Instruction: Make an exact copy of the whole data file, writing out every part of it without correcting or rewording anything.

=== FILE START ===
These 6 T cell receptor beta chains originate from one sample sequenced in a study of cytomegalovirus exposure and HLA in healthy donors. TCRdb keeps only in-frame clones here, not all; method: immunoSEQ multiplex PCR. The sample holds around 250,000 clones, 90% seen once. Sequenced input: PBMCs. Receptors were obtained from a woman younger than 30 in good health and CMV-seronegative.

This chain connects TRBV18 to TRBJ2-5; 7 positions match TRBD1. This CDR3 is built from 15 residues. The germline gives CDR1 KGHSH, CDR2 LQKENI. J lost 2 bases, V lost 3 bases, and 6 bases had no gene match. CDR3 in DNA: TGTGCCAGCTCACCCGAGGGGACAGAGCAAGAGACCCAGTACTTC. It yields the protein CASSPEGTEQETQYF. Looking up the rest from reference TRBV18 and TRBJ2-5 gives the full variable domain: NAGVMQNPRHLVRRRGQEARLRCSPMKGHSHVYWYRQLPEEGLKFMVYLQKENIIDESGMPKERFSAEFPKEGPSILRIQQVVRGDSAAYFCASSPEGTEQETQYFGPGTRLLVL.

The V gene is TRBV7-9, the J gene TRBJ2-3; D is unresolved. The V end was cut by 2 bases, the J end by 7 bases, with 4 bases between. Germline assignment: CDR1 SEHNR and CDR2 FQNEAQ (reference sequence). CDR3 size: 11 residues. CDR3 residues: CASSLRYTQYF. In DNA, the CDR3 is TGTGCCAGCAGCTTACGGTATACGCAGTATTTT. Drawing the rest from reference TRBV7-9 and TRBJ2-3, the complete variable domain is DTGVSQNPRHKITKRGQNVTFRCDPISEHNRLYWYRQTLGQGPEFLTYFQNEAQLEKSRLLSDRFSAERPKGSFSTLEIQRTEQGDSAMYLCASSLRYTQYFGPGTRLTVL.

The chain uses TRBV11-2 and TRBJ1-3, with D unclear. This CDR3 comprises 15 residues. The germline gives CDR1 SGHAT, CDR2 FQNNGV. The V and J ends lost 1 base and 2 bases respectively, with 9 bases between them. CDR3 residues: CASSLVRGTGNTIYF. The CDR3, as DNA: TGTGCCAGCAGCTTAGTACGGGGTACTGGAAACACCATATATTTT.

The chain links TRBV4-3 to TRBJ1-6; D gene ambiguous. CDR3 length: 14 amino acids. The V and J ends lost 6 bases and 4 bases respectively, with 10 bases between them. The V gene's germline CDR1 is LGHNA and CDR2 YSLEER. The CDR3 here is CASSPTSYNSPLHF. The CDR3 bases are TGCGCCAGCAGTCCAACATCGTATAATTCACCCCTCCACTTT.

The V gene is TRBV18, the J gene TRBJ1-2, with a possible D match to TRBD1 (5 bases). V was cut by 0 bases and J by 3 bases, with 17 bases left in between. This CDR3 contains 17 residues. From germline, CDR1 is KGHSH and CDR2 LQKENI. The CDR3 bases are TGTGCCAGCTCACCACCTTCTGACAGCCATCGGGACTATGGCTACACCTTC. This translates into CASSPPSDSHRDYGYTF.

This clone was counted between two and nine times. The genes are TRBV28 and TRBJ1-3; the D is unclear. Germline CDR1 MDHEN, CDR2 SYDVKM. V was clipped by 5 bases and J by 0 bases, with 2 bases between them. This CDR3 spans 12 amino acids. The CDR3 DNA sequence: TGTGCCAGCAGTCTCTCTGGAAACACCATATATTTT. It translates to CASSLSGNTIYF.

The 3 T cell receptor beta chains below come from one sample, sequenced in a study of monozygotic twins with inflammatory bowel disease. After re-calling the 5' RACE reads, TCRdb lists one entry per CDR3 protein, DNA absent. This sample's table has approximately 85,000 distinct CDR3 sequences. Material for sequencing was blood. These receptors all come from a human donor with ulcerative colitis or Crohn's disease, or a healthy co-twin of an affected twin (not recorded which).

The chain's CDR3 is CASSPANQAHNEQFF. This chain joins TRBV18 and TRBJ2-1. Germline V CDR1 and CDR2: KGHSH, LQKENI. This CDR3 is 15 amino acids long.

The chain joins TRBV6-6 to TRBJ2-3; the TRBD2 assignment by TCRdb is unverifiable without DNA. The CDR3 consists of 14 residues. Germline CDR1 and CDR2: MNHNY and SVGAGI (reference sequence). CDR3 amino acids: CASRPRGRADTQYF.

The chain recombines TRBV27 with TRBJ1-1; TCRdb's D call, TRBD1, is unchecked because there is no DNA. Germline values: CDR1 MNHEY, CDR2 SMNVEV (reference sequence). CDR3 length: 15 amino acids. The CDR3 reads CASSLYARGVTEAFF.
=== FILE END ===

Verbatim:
These 6 T cell receptor beta chains originate from one sample sequenced in a study of cytomegalovirus exposure and HLA in healthy donors. TCRdb keeps only in-frame clones here, not all; method: immunoSEQ multiplex PCR. The sample holds around 250,000 clones, 90% seen once. Sequenced input: PBMCs. Receptors were obtained from a woman younger than 30 in good health and CMV-seronegative.

This chain connects TRBV18 to TRBJ2-5; 7 positions match TRBD1. This CDR3 is built from 15 residues. The germline gives CDR1 KGHSH, CDR2 LQKENI. J lost 2 bases, V lost 3 bases, and 6 bases had no gene match. CDR3 in DNA: TGTGCCAGCTCACCCGAGGGGACAGAGCAAGAGACCCAGTACTTC. It yields the protein CASSPEGTEQETQYF. Looking up the rest from reference TRBV18 and TRBJ2-5 gives the full variable domain: NAGVMQNPRHLVRRRGQEARLRCSPMKGHSHVYWYRQLPEEGLKFMVYLQKENIIDESGMPKERFSAEFPKEGPSILRIQQVVRGDSAAYFCASSPEGTEQETQYFGPGTRLLVL.

The V gene is TRBV7-9, the J gene TRBJ2-3; D is unresolved. The V end was cut by 2 bases, the J end by 7 bases, with 4 bases between. Germline assignment: CDR1 SEHNR and CDR2 FQNEAQ (reference sequence). CDR3 size: 11 residues. CDR3 residues: CASSLRYTQYF. In DNA, the CDR3 is TGTGCCAGCAGCTTACGGTATACGCAGTATTTT. Drawing the rest from reference TRBV7-9 and TRBJ2-3, the complete variable domain is DTGVSQNPRHKITKRGQNVTFRCDPISEHNRLYWYRQTLGQGPEFLTYFQNEAQLEKSRLLSDRFSAERPKGSFSTLEIQRTEQGDSAMYLCASSLRYTQYFGPGTRLTVL.

The chain uses TRBV11-2 and TRBJ1-3, with D unclear. This CDR3 comprises 15 residues. The germline gives CDR1 SGHAT, CDR2 FQNNGV. The V and J ends lost 1 base and 2 bases respectively, with 9 bases between them. CDR3 residues: CASSLVRGTGNTIYF. The CDR3, as DNA: TGTGCCAGCAGCTTAGTACGGGGTACTGGAAACACCATATATTTT.

The chain links TRBV4-3 to TRBJ1-6; D gene ambiguous. CDR3 length: 14 amino acids. The V and J ends lost 6 bases and 4 bases respectively, with 10 bases between them. The V gene's germline CDR1 is LGHNA and CDR2 YSLEER. The CDR3 here is CASSPTSYNSPLHF. The CDR3 bases are TGCGCCAGCAGTCCAACATCGTATAATTCACCCCTCCACTTT.

The V gene is TRBV18, the J gene TRBJ1-2, with a possible D match to TRBD1 (5 bases). V was cut by 0 bases and J by 3 bases, with 17 bases left in between. This CDR3 contains 17 residues. From germline, CDR1 is KGHSH and CDR2 LQKENI. The CDR3 bases are TGTGCCAGCTCACCACCTTCTGACAGCCATCGGGACTATGGCTACACCTTC. This translates into CASSPPSDSHRDYGYTF.

This clone was counted between two and nine times. The genes are TRBV28 and TRBJ1-3; the D is unclear. Germline CDR1 MDHEN, CDR2 SYDVKM. V was clipped by 5 bases and J by 0 bases, with 2 bases between them. This CDR3 spans 12 amino acids. The CDR3 DNA sequence: TGTGCCAGCAGTCTCTCTGGAAACACCATATATTTT. It translates to CASSLSGNTIYF.

The 3 T cell receptor beta chains below come from one sample, sequenced in a study of monozygotic twins with inflammatory bowel disease. After re-calling the 5' RACE reads, TCRdb lists one entry per CDR3 protein, DNA absent. This sample's table has approximately 85,000 distinct CDR3 sequences. Material for sequencing was blood. These receptors all come from a human donor with ulcerative colitis or Crohn's disease, or a healthy co-twin of an affected twin (not recorded which).

The chain's CDR3 is CASSPANQAHNEQFF. This chain joins TRBV18 and TRBJ2-1. Germline V CDR1 and CDR2: KGHSH, LQKENI. This CDR3 is 15 amino acids long.

The chain joins TRBV6-6 to TRBJ2-3; the TRBD2 assignment by TCRdb is unverifiable without DNA. The CDR3 consists of 14 residues. Germline CDR1 and CDR2: MNHNY and SVGAGI (reference sequence). CDR3 amino acids: CASRPRGRADTQYF.

The chain recombines TRBV27 with TRBJ1-1; TCRdb's D call, TRBD1, is unchecked because there is no DNA. Germline values: CDR1 MNHEY, CDR2 SMNVEV (reference sequence). CDR3 length: 15 amino acids. The CDR3 reads CASSLYARGVTEAFF.